Ever gone to an FTC tournament and didn’t understand what the heck was going on? On your way to your first tournament and don’t know what to expect? You’ve come to the right place.

Contents of this page: what happens at tournaments, how teams are scored, how qualification matches work, and an overview of tasks that robots can complete in this year’s FTC Game “Relic Recovery”.

So how does a tournament work?

Each team has one “interview” session with 1-2 judges, as well as several qualification matches throughout the day. All are open to the general public.

Wait, an interview? With judges?!

Yes! At the tournament, every team has a private 15-minute “interview” session. This is teams’ opportunity to tell judges about the process of building their competition robot, as well as anything non-robot-related that they may have done during the season (i.e. outreach, fundraising efforts, etc.). If a team does especially well in one category (i.e. community outreach), a judge visits them later in the day to ask them more about that topic. At the end of the tournament, awards are given to teams who were at the top of certain categories.

How do the qualification matches work?

One match consists of four teams, each team with one robot. The teams are divided into alliances of two teams each, making the red alliance and blue alliance. Each team manages and controls their own robot as the alliances go head-to-head in a race for points.

How long is a match?

Each match is 2 minutes and 30 seconds long. The first 30 seconds are an autonomous period (robots are pre-programmed and cannot be controlled by drivers). The last 2 minutes are tele-operated period (teams can control their robot).

Why are there three team members at the field, instead of just one with the controller?

There are two controllers available for manually operating your robot during the tele-op period. Although some teams decide to only program on one controller, most teams use both. For example, Driver A with Controller 1 might drive the robot, but Driver B with Controller 2 controls other subsystems like a scissor lift or shooting mechanism.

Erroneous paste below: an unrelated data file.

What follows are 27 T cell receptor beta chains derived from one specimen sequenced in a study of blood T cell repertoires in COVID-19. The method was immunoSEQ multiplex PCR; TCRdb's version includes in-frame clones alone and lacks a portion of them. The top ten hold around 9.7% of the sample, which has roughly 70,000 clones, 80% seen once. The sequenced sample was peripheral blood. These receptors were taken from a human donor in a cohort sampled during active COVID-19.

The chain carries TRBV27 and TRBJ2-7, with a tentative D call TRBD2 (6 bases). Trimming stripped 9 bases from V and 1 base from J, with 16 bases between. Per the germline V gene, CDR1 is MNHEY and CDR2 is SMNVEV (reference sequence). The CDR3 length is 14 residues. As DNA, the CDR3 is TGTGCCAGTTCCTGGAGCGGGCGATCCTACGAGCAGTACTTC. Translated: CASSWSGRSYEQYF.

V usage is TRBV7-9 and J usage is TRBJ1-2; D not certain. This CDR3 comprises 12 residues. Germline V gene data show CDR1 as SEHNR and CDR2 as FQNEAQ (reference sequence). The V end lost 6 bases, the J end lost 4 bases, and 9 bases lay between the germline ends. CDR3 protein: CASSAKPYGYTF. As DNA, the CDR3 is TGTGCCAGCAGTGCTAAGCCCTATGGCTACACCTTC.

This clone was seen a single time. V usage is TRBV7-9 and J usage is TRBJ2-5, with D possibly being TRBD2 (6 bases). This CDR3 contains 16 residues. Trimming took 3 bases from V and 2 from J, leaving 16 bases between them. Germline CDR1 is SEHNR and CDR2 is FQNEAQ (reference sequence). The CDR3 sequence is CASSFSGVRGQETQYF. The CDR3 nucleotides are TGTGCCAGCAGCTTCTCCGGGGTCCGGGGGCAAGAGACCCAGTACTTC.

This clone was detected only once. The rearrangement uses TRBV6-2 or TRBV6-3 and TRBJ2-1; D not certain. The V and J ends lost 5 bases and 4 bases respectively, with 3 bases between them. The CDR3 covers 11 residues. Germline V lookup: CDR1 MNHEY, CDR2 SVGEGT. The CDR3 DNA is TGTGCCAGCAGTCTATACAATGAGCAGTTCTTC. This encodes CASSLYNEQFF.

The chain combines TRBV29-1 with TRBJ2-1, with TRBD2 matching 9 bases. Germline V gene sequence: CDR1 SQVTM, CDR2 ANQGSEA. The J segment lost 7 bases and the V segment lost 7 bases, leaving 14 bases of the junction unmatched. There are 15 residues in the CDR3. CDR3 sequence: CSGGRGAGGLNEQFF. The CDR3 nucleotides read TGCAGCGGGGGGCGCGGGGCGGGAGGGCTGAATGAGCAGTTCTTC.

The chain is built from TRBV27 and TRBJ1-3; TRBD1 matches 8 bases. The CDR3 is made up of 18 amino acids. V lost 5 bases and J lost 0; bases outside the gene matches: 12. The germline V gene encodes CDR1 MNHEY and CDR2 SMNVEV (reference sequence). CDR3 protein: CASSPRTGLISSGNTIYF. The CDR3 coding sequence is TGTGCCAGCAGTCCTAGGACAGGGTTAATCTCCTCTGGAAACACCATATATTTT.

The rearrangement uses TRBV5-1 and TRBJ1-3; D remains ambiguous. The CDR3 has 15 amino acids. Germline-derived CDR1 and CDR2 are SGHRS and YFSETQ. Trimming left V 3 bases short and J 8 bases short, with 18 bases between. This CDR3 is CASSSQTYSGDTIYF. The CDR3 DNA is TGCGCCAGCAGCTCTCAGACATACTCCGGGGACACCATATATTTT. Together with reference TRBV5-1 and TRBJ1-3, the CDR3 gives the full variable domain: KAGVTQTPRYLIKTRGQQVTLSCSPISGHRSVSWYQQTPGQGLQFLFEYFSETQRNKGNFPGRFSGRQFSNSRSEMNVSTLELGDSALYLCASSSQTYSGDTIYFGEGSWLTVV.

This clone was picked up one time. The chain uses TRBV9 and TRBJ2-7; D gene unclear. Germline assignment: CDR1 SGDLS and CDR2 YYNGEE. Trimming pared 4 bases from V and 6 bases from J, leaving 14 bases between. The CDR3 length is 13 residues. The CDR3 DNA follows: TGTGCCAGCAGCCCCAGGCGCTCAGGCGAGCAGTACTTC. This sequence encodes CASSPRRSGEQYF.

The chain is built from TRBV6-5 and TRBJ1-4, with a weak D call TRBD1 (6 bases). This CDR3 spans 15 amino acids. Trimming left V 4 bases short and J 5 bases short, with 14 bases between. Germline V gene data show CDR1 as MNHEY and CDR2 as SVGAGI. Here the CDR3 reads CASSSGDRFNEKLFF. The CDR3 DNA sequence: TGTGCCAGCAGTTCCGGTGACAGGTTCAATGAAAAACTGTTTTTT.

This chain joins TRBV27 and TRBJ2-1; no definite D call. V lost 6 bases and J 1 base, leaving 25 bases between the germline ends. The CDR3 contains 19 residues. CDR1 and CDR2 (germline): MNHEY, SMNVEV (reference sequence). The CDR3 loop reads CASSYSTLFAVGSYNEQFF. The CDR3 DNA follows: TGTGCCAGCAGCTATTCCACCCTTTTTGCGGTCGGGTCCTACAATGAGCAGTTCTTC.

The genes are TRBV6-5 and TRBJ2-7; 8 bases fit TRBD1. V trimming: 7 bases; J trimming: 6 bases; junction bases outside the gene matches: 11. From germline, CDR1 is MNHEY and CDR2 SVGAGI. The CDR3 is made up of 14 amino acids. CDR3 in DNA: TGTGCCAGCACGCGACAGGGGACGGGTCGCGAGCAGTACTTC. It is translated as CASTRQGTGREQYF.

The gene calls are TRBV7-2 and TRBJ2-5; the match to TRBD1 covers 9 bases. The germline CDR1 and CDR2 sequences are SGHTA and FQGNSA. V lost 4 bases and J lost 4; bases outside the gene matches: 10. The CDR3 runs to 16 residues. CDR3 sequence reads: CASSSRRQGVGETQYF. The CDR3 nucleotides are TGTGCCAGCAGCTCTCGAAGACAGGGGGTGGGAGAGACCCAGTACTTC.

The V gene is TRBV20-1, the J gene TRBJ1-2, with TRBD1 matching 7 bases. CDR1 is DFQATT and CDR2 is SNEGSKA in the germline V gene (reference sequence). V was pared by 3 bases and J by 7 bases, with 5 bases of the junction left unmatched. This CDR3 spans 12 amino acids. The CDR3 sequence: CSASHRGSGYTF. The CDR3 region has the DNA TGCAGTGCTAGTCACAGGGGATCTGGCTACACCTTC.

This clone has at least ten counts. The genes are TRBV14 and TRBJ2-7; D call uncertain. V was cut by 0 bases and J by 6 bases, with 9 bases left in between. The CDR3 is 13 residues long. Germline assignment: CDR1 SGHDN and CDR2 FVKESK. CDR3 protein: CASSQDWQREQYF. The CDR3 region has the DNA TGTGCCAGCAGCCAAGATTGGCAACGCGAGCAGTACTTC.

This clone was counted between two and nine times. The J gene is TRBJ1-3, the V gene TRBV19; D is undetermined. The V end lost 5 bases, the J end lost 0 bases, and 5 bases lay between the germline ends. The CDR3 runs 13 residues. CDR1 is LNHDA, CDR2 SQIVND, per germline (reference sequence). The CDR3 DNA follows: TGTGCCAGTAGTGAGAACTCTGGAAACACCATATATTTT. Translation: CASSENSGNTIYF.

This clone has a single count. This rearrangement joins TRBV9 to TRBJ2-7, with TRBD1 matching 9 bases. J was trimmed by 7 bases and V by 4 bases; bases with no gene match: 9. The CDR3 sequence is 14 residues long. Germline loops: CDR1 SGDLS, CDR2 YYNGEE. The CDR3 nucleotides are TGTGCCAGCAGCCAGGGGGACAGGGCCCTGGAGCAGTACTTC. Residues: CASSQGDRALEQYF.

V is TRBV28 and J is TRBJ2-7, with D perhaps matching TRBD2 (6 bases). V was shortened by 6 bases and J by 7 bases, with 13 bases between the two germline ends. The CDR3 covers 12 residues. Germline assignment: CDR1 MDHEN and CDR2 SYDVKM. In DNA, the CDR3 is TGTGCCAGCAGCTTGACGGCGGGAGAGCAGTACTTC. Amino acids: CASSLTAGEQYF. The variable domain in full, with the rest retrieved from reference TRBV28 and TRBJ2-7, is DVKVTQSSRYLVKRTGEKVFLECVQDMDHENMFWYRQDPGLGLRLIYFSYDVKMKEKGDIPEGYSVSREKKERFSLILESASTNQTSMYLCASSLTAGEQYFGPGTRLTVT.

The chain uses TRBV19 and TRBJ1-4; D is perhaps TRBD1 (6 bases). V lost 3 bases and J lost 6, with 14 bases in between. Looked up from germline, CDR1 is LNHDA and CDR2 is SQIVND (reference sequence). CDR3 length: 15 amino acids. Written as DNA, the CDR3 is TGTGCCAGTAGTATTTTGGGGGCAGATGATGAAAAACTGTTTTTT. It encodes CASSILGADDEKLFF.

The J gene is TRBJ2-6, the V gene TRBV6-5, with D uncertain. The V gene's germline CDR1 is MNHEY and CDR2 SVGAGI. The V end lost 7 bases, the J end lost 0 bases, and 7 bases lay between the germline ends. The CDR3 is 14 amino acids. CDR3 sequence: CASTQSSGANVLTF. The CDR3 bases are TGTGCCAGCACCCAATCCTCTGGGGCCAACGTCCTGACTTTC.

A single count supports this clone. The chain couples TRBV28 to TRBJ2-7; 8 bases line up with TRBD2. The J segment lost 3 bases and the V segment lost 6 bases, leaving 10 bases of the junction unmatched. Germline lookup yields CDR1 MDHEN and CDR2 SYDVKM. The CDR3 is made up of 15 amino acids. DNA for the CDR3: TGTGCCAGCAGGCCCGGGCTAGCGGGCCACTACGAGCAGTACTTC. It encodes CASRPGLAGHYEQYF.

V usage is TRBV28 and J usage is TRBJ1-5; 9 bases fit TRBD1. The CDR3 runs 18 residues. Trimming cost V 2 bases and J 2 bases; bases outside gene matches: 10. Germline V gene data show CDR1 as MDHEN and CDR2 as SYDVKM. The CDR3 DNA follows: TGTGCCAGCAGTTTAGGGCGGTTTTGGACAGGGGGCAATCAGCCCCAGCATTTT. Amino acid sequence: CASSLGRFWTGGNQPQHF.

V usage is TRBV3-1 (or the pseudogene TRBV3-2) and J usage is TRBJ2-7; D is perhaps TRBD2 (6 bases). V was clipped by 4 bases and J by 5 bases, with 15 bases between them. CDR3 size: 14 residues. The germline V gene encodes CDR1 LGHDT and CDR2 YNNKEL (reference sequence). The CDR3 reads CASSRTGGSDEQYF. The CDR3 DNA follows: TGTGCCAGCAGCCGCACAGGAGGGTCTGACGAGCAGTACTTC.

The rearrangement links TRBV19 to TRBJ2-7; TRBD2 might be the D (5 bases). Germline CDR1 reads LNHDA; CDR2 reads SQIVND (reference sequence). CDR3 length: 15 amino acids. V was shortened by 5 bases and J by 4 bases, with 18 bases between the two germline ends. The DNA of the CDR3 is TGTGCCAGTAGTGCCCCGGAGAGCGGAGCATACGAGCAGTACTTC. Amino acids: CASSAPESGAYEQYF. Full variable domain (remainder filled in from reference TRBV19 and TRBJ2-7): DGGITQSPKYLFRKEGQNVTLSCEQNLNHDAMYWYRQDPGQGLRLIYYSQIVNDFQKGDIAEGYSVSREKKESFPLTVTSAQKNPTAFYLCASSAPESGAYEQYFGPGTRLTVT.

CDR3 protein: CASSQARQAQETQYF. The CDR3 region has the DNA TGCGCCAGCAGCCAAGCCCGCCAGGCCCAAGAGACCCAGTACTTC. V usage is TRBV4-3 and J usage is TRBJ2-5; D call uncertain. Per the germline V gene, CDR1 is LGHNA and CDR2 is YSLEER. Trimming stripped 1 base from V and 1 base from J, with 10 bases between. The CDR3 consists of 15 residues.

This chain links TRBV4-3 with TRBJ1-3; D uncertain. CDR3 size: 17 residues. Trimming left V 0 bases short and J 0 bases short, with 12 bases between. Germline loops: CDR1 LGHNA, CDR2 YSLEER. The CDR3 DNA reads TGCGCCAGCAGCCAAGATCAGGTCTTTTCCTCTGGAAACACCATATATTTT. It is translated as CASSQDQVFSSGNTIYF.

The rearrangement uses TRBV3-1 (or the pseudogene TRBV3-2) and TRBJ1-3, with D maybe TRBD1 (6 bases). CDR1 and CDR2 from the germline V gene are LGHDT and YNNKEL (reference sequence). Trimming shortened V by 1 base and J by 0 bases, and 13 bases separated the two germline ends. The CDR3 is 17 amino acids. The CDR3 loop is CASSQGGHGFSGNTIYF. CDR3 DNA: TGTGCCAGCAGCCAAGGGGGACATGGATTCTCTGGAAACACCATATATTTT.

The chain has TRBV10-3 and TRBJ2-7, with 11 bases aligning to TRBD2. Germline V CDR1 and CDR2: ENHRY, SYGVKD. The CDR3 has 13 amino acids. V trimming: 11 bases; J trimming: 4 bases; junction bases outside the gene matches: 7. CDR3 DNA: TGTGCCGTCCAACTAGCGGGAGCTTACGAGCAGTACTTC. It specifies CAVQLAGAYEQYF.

The third person is called the “coach“, but is also a team member. Their job is to work with the alliance partner’s coach to form a strategy. During the match, the coaches stand behind their drivers from the same team. They usually do things like warning drivers of other robots, give directions to the drivers, or update the drivers on how much time is left in the match.

How do you get points in a match?

In a match, any points earned are for an alliance, not for the individual team. This makes the randomization of alliances interesting – a good alliance partner will work with you to earn the most points for your alliance, even if they choose to prioritize your robot’s abilities over their own. Points are earned by completing different tasks on the field.

Continue reading for specific ways to earn points in the 2017-2018 FTC Game “Relic Recovery”.

Relic Recovery:

The main goal of Relic Recovery is to stack foam cubes (called “glyphs”) in various areas of the playing field. More details below.

Autonomous period (first 30 seconds): robots perform pre-programmed tasks such as:

  • Knock the “jewel” of the opposing alliance’s color off a pedestal (30 points per jewel)
  • Score a glyph in the “cryptobox” (15 points per glyph)
  • Park in the triangle-shaped zone (10 points)

Teleop period (2 minutes): drivers control robots to perform tasks such as:

  • Score glyphs in the “cryptobox” (2 points per glyph, 10 points per row completed, 20 points per column completed)

End Game (last 30 seconds of teleop period): drivers control robots to perform tasks that can only be completed during End Game such as:

  • Score a “relic” in recovery zone 1 (10 points), zone 2 (20 points), or zone 3 (40 points) outside the field (15 point bonus if relic is upright)
  • Balance robot on the “balancing stone” (20 points)

For more details about FTC alliances and the 2017-2018 FTC Game, watch the video below.